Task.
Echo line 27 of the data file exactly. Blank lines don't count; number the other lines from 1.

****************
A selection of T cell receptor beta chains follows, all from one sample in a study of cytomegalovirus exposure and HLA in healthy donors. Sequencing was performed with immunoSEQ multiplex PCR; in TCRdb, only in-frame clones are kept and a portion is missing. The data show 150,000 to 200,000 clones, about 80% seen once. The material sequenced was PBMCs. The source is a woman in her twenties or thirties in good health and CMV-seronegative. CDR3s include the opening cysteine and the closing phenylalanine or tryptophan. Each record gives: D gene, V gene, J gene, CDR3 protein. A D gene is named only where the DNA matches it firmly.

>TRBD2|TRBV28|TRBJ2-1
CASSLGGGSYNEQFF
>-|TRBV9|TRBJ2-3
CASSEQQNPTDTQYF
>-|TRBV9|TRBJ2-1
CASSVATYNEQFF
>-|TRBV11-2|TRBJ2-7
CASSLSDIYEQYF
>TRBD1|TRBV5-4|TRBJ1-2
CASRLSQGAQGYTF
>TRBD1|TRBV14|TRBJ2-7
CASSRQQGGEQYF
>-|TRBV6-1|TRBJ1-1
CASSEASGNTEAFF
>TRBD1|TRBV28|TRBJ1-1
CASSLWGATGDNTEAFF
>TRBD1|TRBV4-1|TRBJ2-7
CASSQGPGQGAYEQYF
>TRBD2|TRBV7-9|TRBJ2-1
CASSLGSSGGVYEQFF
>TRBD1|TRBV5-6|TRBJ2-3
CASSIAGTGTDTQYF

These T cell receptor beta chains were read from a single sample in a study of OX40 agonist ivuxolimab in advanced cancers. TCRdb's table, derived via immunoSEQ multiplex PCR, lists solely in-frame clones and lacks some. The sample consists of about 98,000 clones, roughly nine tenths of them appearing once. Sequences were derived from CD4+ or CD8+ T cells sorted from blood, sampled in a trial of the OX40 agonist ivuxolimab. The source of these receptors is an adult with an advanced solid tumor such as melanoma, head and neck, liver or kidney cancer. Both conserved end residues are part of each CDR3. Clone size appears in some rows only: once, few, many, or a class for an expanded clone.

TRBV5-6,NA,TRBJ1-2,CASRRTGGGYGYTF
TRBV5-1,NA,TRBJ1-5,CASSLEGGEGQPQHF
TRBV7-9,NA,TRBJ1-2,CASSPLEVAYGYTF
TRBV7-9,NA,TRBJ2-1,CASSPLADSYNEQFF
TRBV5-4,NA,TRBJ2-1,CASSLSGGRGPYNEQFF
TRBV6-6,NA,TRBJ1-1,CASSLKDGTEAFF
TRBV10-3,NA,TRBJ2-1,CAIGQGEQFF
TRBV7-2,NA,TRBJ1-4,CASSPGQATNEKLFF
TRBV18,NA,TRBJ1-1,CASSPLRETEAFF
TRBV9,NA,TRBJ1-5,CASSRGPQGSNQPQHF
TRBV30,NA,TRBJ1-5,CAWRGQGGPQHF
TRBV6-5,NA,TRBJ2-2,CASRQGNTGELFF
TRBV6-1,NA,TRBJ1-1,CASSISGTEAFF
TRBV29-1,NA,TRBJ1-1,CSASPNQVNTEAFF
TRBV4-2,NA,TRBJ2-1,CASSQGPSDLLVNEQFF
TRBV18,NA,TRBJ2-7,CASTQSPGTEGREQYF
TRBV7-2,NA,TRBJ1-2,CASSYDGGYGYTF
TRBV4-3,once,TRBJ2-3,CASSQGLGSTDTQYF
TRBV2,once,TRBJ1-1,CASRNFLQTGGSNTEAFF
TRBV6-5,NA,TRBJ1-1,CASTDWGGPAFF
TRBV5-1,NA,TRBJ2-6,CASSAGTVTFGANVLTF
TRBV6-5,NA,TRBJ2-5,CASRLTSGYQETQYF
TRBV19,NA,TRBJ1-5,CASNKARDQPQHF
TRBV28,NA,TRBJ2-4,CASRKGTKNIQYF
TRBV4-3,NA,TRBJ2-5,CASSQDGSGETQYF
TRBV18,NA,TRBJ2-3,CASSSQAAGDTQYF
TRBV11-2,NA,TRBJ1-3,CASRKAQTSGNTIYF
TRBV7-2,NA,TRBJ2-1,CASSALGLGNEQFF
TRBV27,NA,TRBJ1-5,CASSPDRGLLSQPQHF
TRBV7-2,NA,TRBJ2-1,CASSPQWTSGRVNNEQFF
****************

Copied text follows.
TRBV7-9,NA,TRBJ1-2,CASSPLEVAYGYTF